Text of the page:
Construction begins on 153-unit Mt. Vernon apartments
By Jonathan Capriel
The Baltimore Sun|
Jun 06, 2016 | 6:21 PM
Baltimore City officials and the Time Group held a groundbreaking ceremony Monday for the $29 million residential and retail building at 500 Park Avenue.
The mixed-use project, to be built in one of the wealthiest zip codes in the city, is to receive a 100 percent tax credit for two years.
The six-story building is to hold 153 residential units and about 4,000 square feet of retail space. It should welcome its first tenants in June 2017, said Mark Caplan, president and CEO of the Time Group.
"With this new project we continue to build on our success and offer potential residents the opportunity to live in what would be really cool and affordably priced apartments," Caplan said.
The project will benefit from a 15-year tax credit for housing in specific areas of Baltimore. The credit knocks off 100 percent of tax bills for newly constructed or renovated apartments for the first two years.
That means Time Group will pay a property tax equivalent to the space's value before improvements during the two years after construction is completed. The property was a parking lot before Time Group began construction.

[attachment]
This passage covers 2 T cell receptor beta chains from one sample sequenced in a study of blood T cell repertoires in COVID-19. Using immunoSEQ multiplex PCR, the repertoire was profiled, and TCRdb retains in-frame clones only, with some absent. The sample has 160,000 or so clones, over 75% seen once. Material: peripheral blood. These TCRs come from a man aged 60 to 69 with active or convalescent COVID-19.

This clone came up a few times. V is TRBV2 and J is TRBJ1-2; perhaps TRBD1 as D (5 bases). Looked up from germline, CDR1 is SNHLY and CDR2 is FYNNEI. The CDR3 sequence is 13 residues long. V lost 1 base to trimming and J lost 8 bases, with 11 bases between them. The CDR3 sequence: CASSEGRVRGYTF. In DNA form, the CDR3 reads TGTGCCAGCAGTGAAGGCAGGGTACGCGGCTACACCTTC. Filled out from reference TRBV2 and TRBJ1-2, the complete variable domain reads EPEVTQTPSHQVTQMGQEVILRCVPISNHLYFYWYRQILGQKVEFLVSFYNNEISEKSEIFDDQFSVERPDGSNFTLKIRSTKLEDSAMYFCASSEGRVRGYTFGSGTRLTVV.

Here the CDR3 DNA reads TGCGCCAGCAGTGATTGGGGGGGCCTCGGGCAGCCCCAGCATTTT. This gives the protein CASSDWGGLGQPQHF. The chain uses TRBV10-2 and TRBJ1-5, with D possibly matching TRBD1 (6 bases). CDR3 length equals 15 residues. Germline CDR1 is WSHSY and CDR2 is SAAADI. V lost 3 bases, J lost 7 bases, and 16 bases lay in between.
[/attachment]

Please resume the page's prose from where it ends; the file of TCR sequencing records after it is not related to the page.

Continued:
The credit stays above 50 percent until the tenth year. Then it drops down to less than 16 percent for five years.
The Time Group finished converting the Hochschild Kohn warehouse at 520 Park Avenue into apartments last year. These apartments, next to 500 Park Avenue, also enjoy the 15-year credit. They have extended the historic boundary of the Mount Vernon neighborhood past Park Avenue.
The Hochschild Kohn apartments are fully occupied, Caplan said during the groundbreaking ceremony.
Caplan thanked Mayor Stephanie Rawlings-Blake for backing the tax credits. He said they have helped spur construction.
"The city tax bill will be millions of dollars lower than they might have been without it," Caplan said. "But most importantly the renovations and building of these buildings will result in millions of dollars for the city."
Rawlings-Blake said the credit is helping to deal with the vacancies plaguing Baltimore's central business district.